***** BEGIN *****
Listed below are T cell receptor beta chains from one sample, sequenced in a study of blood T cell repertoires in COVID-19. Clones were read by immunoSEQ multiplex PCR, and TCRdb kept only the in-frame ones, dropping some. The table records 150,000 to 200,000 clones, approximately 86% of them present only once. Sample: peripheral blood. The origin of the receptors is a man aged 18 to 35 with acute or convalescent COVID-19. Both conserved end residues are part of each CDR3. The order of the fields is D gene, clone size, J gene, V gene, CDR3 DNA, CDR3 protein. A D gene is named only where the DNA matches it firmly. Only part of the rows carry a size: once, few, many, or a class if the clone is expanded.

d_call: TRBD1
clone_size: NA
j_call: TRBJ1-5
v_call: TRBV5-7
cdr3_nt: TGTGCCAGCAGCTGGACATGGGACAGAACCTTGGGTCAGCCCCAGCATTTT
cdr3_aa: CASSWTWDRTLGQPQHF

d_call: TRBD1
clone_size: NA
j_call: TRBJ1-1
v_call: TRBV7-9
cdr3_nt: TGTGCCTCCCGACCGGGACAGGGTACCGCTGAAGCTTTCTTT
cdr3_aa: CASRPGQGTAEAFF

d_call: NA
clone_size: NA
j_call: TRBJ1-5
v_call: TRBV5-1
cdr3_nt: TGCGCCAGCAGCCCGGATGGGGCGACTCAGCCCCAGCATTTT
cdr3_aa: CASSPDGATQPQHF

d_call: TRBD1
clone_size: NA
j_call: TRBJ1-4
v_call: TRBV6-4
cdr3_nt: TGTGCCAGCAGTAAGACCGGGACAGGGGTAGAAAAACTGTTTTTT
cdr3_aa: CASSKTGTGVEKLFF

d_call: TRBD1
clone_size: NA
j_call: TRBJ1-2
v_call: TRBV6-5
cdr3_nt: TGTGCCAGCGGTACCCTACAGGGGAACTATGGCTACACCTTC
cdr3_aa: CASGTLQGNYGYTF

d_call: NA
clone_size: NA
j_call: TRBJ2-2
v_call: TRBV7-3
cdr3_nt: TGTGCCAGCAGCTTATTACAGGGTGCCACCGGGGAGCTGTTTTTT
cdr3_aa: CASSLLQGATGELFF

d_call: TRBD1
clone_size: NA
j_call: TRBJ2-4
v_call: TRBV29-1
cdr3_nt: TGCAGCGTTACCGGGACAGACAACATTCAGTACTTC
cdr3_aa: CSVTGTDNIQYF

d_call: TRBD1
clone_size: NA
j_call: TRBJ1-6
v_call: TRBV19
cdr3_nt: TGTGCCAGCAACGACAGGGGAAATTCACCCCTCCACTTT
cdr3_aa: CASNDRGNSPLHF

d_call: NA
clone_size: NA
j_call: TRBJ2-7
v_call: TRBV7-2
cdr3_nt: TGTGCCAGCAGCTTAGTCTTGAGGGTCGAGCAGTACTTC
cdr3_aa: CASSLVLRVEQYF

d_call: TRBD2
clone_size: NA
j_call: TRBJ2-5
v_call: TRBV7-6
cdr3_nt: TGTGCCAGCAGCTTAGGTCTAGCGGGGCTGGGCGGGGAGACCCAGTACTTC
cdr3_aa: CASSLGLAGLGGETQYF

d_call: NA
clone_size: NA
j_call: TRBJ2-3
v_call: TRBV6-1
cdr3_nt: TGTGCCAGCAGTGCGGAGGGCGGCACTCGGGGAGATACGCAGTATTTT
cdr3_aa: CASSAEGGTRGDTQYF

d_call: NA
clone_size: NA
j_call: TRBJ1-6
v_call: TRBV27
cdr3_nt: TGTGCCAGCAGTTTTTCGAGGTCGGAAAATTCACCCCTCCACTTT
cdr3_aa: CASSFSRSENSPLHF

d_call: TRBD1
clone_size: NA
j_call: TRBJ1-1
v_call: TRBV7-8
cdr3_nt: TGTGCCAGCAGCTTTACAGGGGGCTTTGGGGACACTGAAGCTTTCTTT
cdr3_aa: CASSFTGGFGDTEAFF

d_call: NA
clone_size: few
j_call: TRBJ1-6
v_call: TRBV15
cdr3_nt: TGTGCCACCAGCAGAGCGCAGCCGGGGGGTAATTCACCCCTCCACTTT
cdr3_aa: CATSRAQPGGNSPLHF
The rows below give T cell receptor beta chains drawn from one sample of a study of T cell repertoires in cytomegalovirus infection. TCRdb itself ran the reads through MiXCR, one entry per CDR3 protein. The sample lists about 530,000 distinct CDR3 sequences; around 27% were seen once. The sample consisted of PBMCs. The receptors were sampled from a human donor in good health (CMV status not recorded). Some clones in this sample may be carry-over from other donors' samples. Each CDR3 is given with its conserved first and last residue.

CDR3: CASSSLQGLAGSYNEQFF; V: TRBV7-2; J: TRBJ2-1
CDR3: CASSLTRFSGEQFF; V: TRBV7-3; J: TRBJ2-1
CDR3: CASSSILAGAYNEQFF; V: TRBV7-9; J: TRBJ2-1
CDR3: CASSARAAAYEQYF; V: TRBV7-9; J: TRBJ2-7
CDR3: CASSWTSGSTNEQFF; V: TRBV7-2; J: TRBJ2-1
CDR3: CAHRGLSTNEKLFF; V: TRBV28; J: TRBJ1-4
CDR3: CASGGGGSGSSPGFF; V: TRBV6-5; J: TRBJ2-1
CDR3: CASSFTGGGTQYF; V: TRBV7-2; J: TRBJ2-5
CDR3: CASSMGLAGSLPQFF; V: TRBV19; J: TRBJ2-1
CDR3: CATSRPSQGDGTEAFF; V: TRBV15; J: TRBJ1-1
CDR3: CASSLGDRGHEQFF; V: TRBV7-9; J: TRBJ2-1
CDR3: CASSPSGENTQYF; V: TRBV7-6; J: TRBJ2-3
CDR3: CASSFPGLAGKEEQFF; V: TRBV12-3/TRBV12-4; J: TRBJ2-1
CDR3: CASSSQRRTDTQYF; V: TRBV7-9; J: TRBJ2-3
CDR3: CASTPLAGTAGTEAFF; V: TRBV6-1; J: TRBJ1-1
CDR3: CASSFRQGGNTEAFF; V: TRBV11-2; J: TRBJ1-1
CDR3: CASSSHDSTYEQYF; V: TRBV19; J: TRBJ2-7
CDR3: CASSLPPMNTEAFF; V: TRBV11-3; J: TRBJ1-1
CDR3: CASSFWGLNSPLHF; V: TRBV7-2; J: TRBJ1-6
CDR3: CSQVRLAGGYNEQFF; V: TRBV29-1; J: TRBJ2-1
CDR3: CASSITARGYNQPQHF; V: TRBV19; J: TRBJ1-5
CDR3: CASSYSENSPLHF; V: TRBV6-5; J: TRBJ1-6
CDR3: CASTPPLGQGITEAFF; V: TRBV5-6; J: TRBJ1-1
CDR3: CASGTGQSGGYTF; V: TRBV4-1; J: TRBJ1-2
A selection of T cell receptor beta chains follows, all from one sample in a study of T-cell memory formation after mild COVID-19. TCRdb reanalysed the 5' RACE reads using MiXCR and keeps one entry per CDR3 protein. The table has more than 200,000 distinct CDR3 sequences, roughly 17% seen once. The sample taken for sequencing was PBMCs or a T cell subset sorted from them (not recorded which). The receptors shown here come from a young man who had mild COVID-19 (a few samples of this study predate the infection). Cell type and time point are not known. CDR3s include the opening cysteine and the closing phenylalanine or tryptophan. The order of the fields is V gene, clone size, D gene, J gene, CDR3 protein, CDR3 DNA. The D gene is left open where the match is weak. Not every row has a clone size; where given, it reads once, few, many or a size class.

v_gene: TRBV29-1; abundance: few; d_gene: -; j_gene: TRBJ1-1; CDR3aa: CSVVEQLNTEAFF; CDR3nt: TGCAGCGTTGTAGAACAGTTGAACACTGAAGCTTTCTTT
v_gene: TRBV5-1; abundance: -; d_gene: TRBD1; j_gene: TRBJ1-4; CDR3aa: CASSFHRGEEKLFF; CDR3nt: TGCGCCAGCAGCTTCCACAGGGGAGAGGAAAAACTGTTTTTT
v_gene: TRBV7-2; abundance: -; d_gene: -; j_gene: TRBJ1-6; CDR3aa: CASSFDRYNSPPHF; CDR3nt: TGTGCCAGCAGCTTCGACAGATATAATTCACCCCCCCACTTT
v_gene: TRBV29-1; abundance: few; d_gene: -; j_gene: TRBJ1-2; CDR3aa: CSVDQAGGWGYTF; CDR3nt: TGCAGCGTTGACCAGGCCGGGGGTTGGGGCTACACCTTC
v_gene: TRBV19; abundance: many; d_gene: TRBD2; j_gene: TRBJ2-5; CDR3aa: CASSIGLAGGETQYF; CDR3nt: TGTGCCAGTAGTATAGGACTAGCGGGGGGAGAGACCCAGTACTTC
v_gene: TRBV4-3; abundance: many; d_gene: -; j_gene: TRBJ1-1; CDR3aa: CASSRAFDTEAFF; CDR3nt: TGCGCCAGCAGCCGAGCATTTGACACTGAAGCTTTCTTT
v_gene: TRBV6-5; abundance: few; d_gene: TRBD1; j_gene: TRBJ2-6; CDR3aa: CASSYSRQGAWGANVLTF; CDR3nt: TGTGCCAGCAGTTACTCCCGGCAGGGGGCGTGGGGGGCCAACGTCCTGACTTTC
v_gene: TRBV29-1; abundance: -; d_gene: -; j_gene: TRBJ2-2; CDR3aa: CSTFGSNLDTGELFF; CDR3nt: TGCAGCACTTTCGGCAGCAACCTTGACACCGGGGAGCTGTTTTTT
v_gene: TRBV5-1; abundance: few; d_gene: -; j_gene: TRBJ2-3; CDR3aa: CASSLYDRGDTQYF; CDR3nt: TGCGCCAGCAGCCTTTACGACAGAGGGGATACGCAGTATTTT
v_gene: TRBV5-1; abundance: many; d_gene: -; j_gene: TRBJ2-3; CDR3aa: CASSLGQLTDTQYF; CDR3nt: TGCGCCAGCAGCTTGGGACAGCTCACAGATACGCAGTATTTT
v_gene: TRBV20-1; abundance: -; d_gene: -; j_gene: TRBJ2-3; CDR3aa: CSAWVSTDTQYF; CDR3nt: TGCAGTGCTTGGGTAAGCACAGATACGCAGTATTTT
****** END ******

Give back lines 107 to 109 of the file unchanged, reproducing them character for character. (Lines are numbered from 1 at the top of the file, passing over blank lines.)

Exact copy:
CDR3: CASSITARGYNQPQHF; V: TRBV19; J: TRBJ1-5
CDR3: CASSYSENSPLHF; V: TRBV6-5; J: TRBJ1-6
CDR3: CASTPPLGQGITEAFF; V: TRBV5-6; J: TRBJ1-1